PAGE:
Report of the case management hearing on 19 July 2016 of the legal challenges to Brexit0
July 25, 2016 by IPAlchemist
The IP Alchemist and a couple of his colleagues from EIP went to Royal Courts of Justice on 19 July to watch the hearing to give directions and timetable to the various legal challenges to how, following the 23 June Referendum, the Government may take a decision to leave the EU and notify this decision to the EU under Article 50 of the Treaty on European Union.
The hearing was before Sir Brain Leveson, President of the Queen’s Bench Division, and Mr Justice Cranston, from 10am to around 11.30am. Listed for Court 3, it was moved at the last minute to Court 4 because of pressure of numbers attending (both for the parties and in the public benches).
There were four main cases in existence or contemplation: Dos Santos (generally referred to by the name of the claimant), and Mishcon de Reya, Bindmans, and Croft (generally referred to by the names of the respective instructing solicitors). The Dos Santos case was the only one where a claim form had actually been issued and they wished to be the lead case (or at least joint lead case), but there was an issue of them not complying with the pre-action protocols (being the only reason why their case was ostensibly further advanced), and they were also seeking a protective costs order, which the Mishcon claimants were not. Dos Santos mentioned they would potentially withdraw their request for a protective costs order in order to remove this stumbling block to their desire to be the lead case. Despite this, it was decided that the Mishcon de Reya case, represented by Lord Pannick QC, would be the lead case. It was agreed by the Court that correspondence should have the litigants’ names redacted in order to avoid a continuation of the abusive and threatening communications that Mishcon and their clients have experienced as a result of this case (which had been notified to the Court by a letter from Lord Pannick QC). Sir Brian Leveson indicated that the Court took these incidents very seriously, and would be giving consideration to whether they may amount to contempt of court.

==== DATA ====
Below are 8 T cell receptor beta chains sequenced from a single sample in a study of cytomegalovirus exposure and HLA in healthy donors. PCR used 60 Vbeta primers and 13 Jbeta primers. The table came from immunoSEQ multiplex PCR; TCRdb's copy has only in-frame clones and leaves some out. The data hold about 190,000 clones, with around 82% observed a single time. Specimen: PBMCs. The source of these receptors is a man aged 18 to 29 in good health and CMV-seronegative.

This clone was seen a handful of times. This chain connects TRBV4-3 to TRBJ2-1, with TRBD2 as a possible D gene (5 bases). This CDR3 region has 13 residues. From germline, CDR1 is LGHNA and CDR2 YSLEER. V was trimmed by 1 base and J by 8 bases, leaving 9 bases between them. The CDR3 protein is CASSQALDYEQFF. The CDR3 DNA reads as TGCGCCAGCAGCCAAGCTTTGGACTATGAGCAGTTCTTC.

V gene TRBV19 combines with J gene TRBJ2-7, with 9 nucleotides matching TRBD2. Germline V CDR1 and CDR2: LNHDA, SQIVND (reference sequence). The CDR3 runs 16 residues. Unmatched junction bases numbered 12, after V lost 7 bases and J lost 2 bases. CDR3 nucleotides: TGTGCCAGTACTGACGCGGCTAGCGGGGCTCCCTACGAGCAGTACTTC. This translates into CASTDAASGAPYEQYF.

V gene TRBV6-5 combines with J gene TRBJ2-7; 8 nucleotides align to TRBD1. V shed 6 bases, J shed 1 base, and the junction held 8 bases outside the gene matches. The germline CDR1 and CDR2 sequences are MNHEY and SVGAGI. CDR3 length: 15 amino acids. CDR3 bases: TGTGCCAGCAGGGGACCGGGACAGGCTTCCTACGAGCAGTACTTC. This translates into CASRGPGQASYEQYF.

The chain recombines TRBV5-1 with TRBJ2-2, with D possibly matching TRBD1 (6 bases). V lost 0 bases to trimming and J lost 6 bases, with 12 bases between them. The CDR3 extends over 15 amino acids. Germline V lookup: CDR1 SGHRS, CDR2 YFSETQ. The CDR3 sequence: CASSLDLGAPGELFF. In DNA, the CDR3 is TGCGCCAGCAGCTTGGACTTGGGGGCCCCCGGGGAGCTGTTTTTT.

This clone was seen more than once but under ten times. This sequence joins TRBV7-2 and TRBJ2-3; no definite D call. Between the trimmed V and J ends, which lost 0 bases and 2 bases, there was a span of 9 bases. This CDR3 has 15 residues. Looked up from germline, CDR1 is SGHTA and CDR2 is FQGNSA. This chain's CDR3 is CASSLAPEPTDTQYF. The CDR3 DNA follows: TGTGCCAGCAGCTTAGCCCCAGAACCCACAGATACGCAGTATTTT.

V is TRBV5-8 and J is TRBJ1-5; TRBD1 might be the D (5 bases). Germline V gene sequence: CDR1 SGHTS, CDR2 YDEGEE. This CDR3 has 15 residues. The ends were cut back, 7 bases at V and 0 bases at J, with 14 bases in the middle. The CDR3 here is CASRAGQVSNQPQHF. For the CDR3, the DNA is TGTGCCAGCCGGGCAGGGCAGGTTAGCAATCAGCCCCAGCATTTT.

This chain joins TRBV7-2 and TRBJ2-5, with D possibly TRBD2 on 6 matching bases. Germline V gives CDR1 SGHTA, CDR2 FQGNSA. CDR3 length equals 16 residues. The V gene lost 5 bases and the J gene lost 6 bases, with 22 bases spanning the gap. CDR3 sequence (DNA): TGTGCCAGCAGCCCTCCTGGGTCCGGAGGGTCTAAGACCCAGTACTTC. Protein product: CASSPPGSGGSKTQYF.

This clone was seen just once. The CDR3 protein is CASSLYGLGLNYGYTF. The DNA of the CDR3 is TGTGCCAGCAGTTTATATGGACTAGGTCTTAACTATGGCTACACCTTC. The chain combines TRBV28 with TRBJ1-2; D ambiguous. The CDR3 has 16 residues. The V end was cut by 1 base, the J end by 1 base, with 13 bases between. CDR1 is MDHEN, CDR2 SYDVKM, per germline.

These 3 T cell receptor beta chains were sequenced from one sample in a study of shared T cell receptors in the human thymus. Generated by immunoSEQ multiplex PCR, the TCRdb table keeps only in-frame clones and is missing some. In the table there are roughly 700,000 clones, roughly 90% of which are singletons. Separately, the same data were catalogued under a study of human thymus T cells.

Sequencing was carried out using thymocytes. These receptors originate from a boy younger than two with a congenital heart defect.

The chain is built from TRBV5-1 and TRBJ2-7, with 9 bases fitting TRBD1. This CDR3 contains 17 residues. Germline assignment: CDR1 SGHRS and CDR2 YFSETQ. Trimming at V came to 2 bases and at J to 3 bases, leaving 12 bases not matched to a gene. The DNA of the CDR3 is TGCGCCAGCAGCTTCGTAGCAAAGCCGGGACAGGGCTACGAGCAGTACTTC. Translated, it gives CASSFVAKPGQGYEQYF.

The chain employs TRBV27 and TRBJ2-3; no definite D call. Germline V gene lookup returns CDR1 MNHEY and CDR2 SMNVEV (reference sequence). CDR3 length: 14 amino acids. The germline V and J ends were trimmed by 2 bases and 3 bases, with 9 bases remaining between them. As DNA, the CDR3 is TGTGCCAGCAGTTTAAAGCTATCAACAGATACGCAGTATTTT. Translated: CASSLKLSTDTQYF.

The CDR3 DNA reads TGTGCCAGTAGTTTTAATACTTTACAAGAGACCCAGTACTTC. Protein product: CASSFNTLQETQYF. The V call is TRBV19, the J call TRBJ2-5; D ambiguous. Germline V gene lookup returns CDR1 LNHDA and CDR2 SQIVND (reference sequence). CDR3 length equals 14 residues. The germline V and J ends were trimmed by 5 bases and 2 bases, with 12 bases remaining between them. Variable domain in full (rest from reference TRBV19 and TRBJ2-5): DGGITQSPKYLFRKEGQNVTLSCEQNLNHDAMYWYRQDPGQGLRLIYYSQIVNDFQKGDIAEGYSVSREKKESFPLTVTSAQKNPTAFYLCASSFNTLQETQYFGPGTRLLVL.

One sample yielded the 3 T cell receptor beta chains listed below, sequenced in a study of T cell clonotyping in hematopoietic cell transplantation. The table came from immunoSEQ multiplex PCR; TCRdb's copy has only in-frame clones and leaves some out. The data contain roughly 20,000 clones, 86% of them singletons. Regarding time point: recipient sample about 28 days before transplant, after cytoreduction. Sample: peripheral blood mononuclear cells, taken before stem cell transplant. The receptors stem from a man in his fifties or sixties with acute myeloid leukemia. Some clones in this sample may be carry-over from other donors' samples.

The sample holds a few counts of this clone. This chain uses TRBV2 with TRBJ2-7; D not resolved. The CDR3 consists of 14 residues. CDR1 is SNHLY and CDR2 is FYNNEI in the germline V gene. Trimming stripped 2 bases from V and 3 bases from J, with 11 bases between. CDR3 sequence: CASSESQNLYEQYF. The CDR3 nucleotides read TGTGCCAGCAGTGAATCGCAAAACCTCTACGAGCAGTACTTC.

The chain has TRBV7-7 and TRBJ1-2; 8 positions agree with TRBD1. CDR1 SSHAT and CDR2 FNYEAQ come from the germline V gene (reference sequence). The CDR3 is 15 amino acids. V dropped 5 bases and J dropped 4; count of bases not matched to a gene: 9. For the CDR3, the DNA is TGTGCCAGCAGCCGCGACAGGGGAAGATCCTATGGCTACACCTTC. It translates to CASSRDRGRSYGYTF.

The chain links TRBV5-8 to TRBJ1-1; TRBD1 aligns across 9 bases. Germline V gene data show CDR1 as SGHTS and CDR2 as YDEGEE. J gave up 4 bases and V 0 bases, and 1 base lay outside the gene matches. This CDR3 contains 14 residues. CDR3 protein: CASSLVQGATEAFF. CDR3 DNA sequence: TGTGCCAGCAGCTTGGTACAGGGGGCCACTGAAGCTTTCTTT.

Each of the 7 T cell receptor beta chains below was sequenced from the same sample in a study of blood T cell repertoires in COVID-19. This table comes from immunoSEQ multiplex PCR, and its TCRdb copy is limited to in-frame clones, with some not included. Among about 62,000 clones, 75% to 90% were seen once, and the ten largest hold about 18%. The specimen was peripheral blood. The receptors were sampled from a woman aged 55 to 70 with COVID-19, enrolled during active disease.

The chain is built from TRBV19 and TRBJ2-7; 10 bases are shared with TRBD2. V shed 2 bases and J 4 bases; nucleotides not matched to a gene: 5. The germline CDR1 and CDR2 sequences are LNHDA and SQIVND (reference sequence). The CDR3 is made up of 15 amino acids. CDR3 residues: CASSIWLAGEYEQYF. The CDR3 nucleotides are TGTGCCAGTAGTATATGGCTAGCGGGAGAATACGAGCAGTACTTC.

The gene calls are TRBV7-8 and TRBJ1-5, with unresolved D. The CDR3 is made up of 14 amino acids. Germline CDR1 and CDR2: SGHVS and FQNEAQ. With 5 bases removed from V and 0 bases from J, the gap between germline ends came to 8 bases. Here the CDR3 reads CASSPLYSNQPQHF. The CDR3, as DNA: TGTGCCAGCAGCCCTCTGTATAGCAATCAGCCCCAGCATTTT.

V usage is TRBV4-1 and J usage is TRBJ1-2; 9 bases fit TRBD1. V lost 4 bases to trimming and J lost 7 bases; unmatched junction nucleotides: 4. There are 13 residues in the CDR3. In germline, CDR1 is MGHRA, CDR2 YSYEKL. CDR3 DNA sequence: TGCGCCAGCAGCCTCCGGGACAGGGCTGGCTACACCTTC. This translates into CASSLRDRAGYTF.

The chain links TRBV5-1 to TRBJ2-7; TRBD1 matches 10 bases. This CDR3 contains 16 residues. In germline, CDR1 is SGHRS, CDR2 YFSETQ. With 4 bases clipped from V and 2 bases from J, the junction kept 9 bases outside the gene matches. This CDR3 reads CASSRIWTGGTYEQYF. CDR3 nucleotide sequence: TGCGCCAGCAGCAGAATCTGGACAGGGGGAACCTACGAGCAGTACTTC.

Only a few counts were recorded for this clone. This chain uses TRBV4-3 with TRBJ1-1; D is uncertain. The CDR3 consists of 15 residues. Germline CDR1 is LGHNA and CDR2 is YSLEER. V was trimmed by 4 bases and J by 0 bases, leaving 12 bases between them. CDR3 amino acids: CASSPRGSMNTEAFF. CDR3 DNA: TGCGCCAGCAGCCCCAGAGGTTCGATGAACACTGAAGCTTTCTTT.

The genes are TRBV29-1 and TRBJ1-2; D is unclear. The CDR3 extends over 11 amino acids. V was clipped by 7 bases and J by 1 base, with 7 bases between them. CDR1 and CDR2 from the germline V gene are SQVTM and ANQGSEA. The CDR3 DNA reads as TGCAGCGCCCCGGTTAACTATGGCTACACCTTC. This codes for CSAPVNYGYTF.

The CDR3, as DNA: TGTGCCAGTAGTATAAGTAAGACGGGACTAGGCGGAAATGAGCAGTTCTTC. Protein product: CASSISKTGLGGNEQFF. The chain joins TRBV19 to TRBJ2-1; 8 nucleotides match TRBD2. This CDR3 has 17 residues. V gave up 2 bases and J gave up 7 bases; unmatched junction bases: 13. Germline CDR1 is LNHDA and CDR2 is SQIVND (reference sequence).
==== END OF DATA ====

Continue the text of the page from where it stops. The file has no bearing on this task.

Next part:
All of the other cases were to be stayed, but permission would be granted for them to intervene in the main case. Dominic Chambers QC for Dos Santos appeared to indicate that, if not the lead claimant, his client would prefer not to intervene but to be heard as an interested party.
The Bindmans case was organised and crowdfunded by Jolyon Maugham QC of Devereux Chambers – he was present at the hearing but not acting for any party (he tweeted for part of the hearing but had to leave to give a lecture). Information about the case can be read on his blog here:
The Croft case is apparently on behalf of some UK citizens resident in France, presumably challenging the possible loss to them of EU residence entitlement.
In addition there were two litigants in person, not present at the hearing, Hardy and Jacobson. At least one of these may be wishing to challenge the constitutionality of the referendum, in addition to the constitutional requirements for decision to leave the EU under Article 50.